Life of Pi: Imagination as a Defense Mechanism
Life of Pi is a novel by Yann Martel about Pi, a young man who must face a life or death situation. Pi only manages to survive thanks to his imagination.
The challenges he faces throughout the story test his faith and values. In the story, Pi is a young man with strong values. Since childhood, he’s tried to discover the truth through faith in different religions. Pi was a Christian, Hindu, and Islamist. His faith allowed him to develop a deep empathy and respect for all living beings.
In Life of Pi, the protagonist finds himself in a dangerous situation. Pi must choose between death by dehydration and hunger, or life by betraying his values. Thus, he chooses life, very much in spite of his faith.
When he’s rescued, the investigators demand that he describe everything that happened on his journey across the ocean. Pi describes an extraordinary sequence of events. He describes how he found himself on a tiny raft in the middle of the ocean along with four animals: an orangutan, a zebra, a hyena, and a Bengal tiger. However, his story is unbelievable.
In Life of Pi, the officials that interrogate him pressure Pi to describe what really happened. So Pi tells a much more realistic but sinister story. The animals are the imaginary counterparts of four human characters.
The personalities of these four humans led Pi to associate them with the animals. Pi used his imagination as a defense mechanism against the horrible events he witnessed. This allowed him to uphold his values while stranded in the middle of the ocean.
Life of Pi: Imagination as a defense mechanism
Imagination is very powerful. It allows our minds to create things beyond the events that happen to us on a day-to-day basis. Since the animals were a defense mechanism, we can see that imagination is what allowed Pi to survive.
Jonathan Durden makes a very strong argument in favor of Pi’s imagination as a defense mechanism by drawing parallels between both of Pi’s stories. It’s the similarities between the animals and humans in both stories that lead to our theory.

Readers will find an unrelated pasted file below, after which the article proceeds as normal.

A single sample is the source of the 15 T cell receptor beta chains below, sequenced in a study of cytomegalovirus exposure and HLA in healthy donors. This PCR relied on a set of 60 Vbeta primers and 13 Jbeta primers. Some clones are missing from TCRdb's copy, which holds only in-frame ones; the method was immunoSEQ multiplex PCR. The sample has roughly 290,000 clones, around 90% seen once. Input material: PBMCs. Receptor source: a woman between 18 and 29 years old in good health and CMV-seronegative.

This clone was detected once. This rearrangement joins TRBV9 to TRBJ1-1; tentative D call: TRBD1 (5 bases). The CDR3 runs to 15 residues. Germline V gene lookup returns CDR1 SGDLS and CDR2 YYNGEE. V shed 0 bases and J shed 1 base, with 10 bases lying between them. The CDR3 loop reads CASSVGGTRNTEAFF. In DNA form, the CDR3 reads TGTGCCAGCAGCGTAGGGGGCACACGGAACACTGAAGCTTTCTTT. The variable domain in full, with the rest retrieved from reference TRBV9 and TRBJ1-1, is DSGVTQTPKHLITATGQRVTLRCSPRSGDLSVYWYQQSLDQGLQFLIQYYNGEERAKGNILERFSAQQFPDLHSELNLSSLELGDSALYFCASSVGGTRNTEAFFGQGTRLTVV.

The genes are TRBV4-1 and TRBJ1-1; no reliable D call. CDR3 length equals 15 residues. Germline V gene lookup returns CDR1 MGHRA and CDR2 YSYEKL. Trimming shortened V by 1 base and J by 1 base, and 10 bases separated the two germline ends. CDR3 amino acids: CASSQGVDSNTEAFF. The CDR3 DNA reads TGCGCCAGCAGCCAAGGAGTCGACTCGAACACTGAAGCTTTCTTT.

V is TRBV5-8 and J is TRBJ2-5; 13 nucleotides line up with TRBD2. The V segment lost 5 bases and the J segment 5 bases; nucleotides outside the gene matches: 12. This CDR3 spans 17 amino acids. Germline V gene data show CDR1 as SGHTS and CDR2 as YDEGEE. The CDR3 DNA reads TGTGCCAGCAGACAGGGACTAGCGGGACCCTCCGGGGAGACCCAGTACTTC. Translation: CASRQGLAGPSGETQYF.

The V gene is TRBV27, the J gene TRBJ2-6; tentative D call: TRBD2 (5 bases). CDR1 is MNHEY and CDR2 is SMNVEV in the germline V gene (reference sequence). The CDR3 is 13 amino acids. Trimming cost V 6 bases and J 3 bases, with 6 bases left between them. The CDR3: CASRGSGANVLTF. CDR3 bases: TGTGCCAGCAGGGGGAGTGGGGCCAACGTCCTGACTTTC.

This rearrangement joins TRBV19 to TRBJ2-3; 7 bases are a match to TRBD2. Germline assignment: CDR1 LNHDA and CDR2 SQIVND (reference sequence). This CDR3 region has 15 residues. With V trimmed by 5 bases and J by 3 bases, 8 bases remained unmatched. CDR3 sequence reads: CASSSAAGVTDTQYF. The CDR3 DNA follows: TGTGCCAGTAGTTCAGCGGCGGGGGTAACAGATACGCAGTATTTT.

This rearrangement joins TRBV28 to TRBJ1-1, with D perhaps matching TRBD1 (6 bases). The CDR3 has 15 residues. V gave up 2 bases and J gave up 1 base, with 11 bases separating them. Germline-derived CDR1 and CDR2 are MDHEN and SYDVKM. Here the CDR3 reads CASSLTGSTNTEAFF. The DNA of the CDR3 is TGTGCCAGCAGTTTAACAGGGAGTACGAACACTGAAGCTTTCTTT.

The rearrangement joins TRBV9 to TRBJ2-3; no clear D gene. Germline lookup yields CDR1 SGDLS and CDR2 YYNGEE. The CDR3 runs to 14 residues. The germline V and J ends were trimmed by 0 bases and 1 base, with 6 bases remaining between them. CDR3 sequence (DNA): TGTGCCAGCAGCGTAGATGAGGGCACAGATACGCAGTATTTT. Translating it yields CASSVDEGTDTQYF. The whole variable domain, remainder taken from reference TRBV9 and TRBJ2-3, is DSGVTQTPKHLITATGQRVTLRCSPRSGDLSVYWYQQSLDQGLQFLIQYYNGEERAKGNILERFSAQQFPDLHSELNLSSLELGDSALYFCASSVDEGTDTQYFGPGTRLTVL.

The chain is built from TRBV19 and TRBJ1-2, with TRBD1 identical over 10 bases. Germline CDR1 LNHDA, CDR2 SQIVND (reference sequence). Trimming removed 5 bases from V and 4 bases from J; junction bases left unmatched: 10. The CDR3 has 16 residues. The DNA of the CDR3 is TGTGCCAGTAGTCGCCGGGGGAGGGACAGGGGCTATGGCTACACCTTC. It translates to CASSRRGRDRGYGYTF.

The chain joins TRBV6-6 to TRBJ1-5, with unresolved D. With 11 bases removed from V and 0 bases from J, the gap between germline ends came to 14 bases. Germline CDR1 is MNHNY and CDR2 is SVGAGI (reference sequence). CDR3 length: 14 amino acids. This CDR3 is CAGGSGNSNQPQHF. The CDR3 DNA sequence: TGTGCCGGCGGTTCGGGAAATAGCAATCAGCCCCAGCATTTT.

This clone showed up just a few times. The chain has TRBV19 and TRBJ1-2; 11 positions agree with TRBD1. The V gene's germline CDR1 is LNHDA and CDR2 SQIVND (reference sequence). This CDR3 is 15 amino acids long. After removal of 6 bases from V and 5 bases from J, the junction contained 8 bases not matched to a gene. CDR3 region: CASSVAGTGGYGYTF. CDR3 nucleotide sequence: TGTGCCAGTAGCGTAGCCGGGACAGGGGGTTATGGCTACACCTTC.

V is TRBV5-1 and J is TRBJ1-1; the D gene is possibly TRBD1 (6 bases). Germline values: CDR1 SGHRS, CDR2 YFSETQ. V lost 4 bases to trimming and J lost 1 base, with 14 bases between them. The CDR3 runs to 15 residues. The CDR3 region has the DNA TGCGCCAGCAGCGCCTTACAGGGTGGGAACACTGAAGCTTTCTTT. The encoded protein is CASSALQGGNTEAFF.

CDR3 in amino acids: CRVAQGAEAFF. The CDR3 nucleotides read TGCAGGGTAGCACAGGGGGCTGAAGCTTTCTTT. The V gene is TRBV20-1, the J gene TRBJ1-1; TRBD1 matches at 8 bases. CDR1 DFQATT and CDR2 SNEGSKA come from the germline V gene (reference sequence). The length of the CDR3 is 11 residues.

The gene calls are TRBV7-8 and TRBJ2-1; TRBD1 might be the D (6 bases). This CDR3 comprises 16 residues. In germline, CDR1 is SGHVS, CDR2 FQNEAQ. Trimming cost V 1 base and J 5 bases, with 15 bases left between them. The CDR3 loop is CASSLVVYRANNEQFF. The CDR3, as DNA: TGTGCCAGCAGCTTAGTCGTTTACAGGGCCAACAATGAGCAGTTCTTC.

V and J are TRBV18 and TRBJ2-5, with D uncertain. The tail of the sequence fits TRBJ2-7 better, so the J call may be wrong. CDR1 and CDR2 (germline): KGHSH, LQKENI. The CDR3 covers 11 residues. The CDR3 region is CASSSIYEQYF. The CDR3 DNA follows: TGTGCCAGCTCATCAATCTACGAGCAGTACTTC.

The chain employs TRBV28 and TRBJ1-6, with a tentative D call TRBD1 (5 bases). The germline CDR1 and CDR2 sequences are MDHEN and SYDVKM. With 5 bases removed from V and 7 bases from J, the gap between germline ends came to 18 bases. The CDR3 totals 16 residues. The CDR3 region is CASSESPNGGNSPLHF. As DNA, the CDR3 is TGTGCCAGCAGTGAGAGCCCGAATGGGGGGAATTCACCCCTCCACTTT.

In reality, the human characters in Pi’s story are his mother, a young sailor, the ship’s cook, and Pi himself. The orangutan represents Pi’s mother, the wild hyena is the cook, and the zebra represents the sailor. Finally, Pi’s imagination creates an alter ego for himself as the Bengal tiger.
It’s possible that in a stressful situation, such as a shipwreck, a person can use their imagination to protect their sanity. In Pi’s case, his imagination allowed him to perceive the people on the raft as animals. In part, this was due to Pi’s experience of taking care of animals at his family’s zoo. He understood their behaviors and could justify them as instinctive reactions.
The tiger is a great example. Pi had a vast knowledge of zoology. However, it’s unlikely that Pi managed to master it in just a few days.
Therefore, the tiger must be a projection of Pi’s imagination. The creation of this animal was the reason why Pi could survive for so long. Through the tiger, Pi was able to do things that would be incomprehensible to him as a human but perfectly reasonable within the tiger’s behavior.
Is imagination the right choice?
Towards the end of the book, Pi asks the most important question in his story. It’s the question that somehow explains why he insists on taking refuge in his imagination:
“So tell me, since it makes no factual difference to you and you can’t prove the question either way, which story do you prefer? Which is the better story, the story with animals or the story without animals?”
-Pi, Life of Pi-
The question seems to be an allegory for religious faith and Pi’s own life. When Pi asks the question, it seems that he knows that the story with the animals is a product of his imagination. But he also seems to know that his imagination is not a negative quality. Pi knows that it allowed him to survive the challenges he faced.
Pi realized that although the story with the humans is true, seeing it with the animals helped him understand the situation better. At the same time, by understanding it through the animals, Pi can also see his own humanity.
If he hadn’t used his imagination as a defense mechanism, it’s very likely that Pi would have gone mad. Imagination can be a very helpful tool to manage situations that surpass us.
“If I still had the will to live, it was thanks to Richard Parker. He kept me from thinking too much about my family and my tragic circumstances. He pushed me to go on living. I hated him for it, yet at the same time I was grateful. I am grateful. It’s the plain truth: without Richard Parker, I wouldn’t be alive today to tell you my story.”
-Pi, Life of Pi-